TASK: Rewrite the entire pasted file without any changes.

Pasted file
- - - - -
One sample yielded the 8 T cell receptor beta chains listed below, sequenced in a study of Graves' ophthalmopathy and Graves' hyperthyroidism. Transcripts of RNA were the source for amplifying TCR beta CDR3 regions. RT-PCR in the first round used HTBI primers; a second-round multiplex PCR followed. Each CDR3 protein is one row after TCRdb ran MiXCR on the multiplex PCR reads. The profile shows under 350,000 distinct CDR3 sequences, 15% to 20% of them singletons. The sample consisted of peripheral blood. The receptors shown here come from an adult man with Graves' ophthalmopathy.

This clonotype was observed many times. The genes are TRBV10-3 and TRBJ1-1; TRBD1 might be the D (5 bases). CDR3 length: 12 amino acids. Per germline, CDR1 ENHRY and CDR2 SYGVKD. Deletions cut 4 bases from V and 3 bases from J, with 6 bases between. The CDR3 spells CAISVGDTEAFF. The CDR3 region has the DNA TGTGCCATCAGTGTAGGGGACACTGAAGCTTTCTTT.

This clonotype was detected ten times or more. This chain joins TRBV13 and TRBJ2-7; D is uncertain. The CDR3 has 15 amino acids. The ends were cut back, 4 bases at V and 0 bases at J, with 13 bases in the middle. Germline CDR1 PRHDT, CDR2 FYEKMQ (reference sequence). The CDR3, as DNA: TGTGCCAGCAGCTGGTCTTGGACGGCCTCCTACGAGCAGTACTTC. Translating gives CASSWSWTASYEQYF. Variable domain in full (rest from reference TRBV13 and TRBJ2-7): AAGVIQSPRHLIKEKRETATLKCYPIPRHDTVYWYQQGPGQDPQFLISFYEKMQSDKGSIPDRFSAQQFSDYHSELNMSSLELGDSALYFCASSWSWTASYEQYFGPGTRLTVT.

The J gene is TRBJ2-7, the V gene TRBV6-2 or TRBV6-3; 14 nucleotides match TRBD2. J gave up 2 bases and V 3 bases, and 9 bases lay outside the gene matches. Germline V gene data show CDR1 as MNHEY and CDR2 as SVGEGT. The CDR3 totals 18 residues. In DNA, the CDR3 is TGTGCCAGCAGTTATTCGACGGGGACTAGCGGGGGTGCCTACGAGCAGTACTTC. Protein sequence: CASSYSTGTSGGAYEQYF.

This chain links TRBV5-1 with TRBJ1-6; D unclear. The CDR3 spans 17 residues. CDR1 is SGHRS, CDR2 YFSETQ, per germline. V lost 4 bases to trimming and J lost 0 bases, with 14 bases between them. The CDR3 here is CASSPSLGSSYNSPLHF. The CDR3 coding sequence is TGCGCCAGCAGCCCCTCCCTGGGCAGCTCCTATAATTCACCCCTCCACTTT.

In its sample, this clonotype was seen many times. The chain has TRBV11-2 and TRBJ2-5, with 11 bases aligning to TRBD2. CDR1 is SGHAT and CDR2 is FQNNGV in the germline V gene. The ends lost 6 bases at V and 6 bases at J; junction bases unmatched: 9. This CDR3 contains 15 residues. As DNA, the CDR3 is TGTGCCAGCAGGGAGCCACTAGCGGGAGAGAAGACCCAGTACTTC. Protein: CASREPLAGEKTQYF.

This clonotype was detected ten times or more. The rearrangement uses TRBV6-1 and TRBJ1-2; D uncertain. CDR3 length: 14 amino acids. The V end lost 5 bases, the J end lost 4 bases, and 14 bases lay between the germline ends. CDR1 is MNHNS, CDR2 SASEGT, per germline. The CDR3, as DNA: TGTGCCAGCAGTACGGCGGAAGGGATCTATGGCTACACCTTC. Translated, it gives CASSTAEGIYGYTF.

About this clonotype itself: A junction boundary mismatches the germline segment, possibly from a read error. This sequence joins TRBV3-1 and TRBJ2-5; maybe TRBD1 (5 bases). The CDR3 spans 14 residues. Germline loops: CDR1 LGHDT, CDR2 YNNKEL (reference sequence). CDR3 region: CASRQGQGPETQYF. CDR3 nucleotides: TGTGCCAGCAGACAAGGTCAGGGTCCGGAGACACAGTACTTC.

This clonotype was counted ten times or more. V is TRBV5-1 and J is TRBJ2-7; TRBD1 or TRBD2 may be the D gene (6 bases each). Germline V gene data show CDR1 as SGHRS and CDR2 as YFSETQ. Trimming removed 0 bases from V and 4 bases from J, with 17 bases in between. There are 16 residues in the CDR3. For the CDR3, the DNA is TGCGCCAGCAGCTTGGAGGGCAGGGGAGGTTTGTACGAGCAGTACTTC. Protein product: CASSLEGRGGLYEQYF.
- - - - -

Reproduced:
One sample yielded the 8 T cell receptor beta chains listed below, sequenced in a study of Graves' ophthalmopathy and Graves' hyperthyroidism. Transcripts of RNA were the source for amplifying TCR beta CDR3 regions. RT-PCR in the first round used HTBI primers; a second-round multiplex PCR followed. Each CDR3 protein is one row after TCRdb ran MiXCR on the multiplex PCR reads. The profile shows under 350,000 distinct CDR3 sequences, 15% to 20% of them singletons. The sample consisted of peripheral blood. The receptors shown here come from an adult man with Graves' ophthalmopathy.

This clonotype was observed many times. The genes are TRBV10-3 and TRBJ1-1; TRBD1 might be the D (5 bases). CDR3 length: 12 amino acids. Per germline, CDR1 ENHRY and CDR2 SYGVKD. Deletions cut 4 bases from V and 3 bases from J, with 6 bases between. The CDR3 spells CAISVGDTEAFF. The CDR3 region has the DNA TGTGCCATCAGTGTAGGGGACACTGAAGCTTTCTTT.

This clonotype was detected ten times or more. This chain joins TRBV13 and TRBJ2-7; D is uncertain. The CDR3 has 15 amino acids. The ends were cut back, 4 bases at V and 0 bases at J, with 13 bases in the middle. Germline CDR1 PRHDT, CDR2 FYEKMQ (reference sequence). The CDR3, as DNA: TGTGCCAGCAGCTGGTCTTGGACGGCCTCCTACGAGCAGTACTTC. Translating gives CASSWSWTASYEQYF. Variable domain in full (rest from reference TRBV13 and TRBJ2-7): AAGVIQSPRHLIKEKRETATLKCYPIPRHDTVYWYQQGPGQDPQFLISFYEKMQSDKGSIPDRFSAQQFSDYHSELNMSSLELGDSALYFCASSWSWTASYEQYFGPGTRLTVT.

The J gene is TRBJ2-7, the V gene TRBV6-2 or TRBV6-3; 14 nucleotides match TRBD2. J gave up 2 bases and V 3 bases, and 9 bases lay outside the gene matches. Germline V gene data show CDR1 as MNHEY and CDR2 as SVGEGT. The CDR3 totals 18 residues. In DNA, the CDR3 is TGTGCCAGCAGTTATTCGACGGGGACTAGCGGGGGTGCCTACGAGCAGTACTTC. Protein sequence: CASSYSTGTSGGAYEQYF.

This chain links TRBV5-1 with TRBJ1-6; D unclear. The CDR3 spans 17 residues. CDR1 is SGHRS, CDR2 YFSETQ, per germline. V lost 4 bases to trimming and J lost 0 bases, with 14 bases between them. The CDR3 here is CASSPSLGSSYNSPLHF. The CDR3 coding sequence is TGCGCCAGCAGCCCCTCCCTGGGCAGCTCCTATAATTCACCCCTCCACTTT.

In its sample, this clonotype was seen many times. The chain has TRBV11-2 and TRBJ2-5, with 11 bases aligning to TRBD2. CDR1 is SGHAT and CDR2 is FQNNGV in the germline V gene. The ends lost 6 bases at V and 6 bases at J; junction bases unmatched: 9. This CDR3 contains 15 residues. As DNA, the CDR3 is TGTGCCAGCAGGGAGCCACTAGCGGGAGAGAAGACCCAGTACTTC. Protein: CASREPLAGEKTQYF.

This clonotype was detected ten times or more. The rearrangement uses TRBV6-1 and TRBJ1-2; D uncertain. CDR3 length: 14 amino acids. The V end lost 5 bases, the J end lost 4 bases, and 14 bases lay between the germline ends. CDR1 is MNHNS, CDR2 SASEGT, per germline. The CDR3, as DNA: TGTGCCAGCAGTACGGCGGAAGGGATCTATGGCTACACCTTC. Translated, it gives CASSTAEGIYGYTF.

About this clonotype itself: A junction boundary mismatches the germline segment, possibly from a read error. This sequence joins TRBV3-1 and TRBJ2-5; maybe TRBD1 (5 bases). The CDR3 spans 14 residues. Germline loops: CDR1 LGHDT, CDR2 YNNKEL (reference sequence). CDR3 region: CASRQGQGPETQYF. CDR3 nucleotides: TGTGCCAGCAGACAAGGTCAGGGTCCGGAGACACAGTACTTC.

This clonotype was counted ten times or more. V is TRBV5-1 and J is TRBJ2-7; TRBD1 or TRBD2 may be the D gene (6 bases each). Germline V gene data show CDR1 as SGHRS and CDR2 as YFSETQ. Trimming removed 0 bases from V and 4 bases from J, with 17 bases in between. There are 16 residues in the CDR3. For the CDR3, the DNA is TGCGCCAGCAGCTTGGAGGGCAGGGGAGGTTTGTACGAGCAGTACTTC. Protein product: CASSLEGRGGLYEQYF.